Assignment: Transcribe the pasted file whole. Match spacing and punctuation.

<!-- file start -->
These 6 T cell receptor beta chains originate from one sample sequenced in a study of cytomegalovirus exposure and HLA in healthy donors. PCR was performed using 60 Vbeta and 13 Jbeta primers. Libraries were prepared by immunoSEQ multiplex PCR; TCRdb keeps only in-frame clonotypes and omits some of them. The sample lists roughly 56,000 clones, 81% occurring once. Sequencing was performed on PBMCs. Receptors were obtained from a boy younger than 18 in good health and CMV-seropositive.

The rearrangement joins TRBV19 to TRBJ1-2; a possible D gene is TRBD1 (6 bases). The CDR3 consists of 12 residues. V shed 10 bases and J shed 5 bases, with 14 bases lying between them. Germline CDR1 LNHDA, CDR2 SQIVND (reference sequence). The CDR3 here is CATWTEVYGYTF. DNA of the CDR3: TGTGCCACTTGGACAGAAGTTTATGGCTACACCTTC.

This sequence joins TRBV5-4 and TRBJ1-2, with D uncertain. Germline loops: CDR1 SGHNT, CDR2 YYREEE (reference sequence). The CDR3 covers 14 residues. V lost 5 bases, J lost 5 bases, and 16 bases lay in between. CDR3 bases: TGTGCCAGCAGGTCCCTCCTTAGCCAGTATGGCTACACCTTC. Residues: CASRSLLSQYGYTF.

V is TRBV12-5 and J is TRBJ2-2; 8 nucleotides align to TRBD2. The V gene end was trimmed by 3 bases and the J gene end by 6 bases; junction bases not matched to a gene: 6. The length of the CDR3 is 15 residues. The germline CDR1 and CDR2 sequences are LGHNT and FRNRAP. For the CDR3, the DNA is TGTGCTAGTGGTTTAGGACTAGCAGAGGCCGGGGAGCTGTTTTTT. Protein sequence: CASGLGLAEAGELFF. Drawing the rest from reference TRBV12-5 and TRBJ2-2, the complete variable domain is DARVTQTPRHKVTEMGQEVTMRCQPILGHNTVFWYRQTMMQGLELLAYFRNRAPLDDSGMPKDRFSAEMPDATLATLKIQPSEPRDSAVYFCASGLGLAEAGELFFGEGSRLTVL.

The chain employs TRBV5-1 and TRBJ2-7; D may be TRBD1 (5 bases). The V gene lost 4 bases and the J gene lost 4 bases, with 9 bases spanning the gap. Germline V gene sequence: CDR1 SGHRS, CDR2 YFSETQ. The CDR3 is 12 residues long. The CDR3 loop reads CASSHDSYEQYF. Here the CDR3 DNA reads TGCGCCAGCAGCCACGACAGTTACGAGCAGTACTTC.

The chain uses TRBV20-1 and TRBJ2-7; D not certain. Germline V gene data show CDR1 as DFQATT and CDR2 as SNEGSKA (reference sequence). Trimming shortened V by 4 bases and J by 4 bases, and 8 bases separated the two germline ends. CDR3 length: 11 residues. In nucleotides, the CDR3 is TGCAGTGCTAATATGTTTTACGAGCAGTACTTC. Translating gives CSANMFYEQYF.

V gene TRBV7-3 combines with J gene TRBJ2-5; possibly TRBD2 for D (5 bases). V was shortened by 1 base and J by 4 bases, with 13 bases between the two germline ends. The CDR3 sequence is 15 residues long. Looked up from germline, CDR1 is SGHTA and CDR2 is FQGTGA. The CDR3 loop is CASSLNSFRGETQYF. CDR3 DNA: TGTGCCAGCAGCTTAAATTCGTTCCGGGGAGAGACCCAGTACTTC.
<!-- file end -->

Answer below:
These 6 T cell receptor beta chains originate from one sample sequenced in a study of cytomegalovirus exposure and HLA in healthy donors. PCR was performed using 60 Vbeta and 13 Jbeta primers. Libraries were prepared by immunoSEQ multiplex PCR; TCRdb keeps only in-frame clonotypes and omits some of them. The sample lists roughly 56,000 clones, 81% occurring once. Sequencing was performed on PBMCs. Receptors were obtained from a boy younger than 18 in good health and CMV-seropositive.

The rearrangement joins TRBV19 to TRBJ1-2; a possible D gene is TRBD1 (6 bases). The CDR3 consists of 12 residues. V shed 10 bases and J shed 5 bases, with 14 bases lying between them. Germline CDR1 LNHDA, CDR2 SQIVND (reference sequence). The CDR3 here is CATWTEVYGYTF. DNA of the CDR3: TGTGCCACTTGGACAGAAGTTTATGGCTACACCTTC.

This sequence joins TRBV5-4 and TRBJ1-2, with D uncertain. Germline loops: CDR1 SGHNT, CDR2 YYREEE (reference sequence). The CDR3 covers 14 residues. V lost 5 bases, J lost 5 bases, and 16 bases lay in between. CDR3 bases: TGTGCCAGCAGGTCCCTCCTTAGCCAGTATGGCTACACCTTC. Residues: CASRSLLSQYGYTF.

V is TRBV12-5 and J is TRBJ2-2; 8 nucleotides align to TRBD2. The V gene end was trimmed by 3 bases and the J gene end by 6 bases; junction bases not matched to a gene: 6. The length of the CDR3 is 15 residues. The germline CDR1 and CDR2 sequences are LGHNT and FRNRAP. For the CDR3, the DNA is TGTGCTAGTGGTTTAGGACTAGCAGAGGCCGGGGAGCTGTTTTTT. Protein sequence: CASGLGLAEAGELFF. Drawing the rest from reference TRBV12-5 and TRBJ2-2, the complete variable domain is DARVTQTPRHKVTEMGQEVTMRCQPILGHNTVFWYRQTMMQGLELLAYFRNRAPLDDSGMPKDRFSAEMPDATLATLKIQPSEPRDSAVYFCASGLGLAEAGELFFGEGSRLTVL.

The chain employs TRBV5-1 and TRBJ2-7; D may be TRBD1 (5 bases). The V gene lost 4 bases and the J gene lost 4 bases, with 9 bases spanning the gap. Germline V gene sequence: CDR1 SGHRS, CDR2 YFSETQ. The CDR3 is 12 residues long. The CDR3 loop reads CASSHDSYEQYF. Here the CDR3 DNA reads TGCGCCAGCAGCCACGACAGTTACGAGCAGTACTTC.

The chain uses TRBV20-1 and TRBJ2-7; D not certain. Germline V gene data show CDR1 as DFQATT and CDR2 as SNEGSKA (reference sequence). Trimming shortened V by 4 bases and J by 4 bases, and 8 bases separated the two germline ends. CDR3 length: 11 residues. In nucleotides, the CDR3 is TGCAGTGCTAATATGTTTTACGAGCAGTACTTC. Translating gives CSANMFYEQYF.

V gene TRBV7-3 combines with J gene TRBJ2-5; possibly TRBD2 for D (5 bases). V was shortened by 1 base and J by 4 bases, with 13 bases between the two germline ends. The CDR3 sequence is 15 residues long. Looked up from germline, CDR1 is SGHTA and CDR2 is FQGTGA. The CDR3 loop is CASSLNSFRGETQYF. CDR3 DNA: TGTGCCAGCAGCTTAAATTCGTTCCGGGGAGAGACCCAGTACTTC.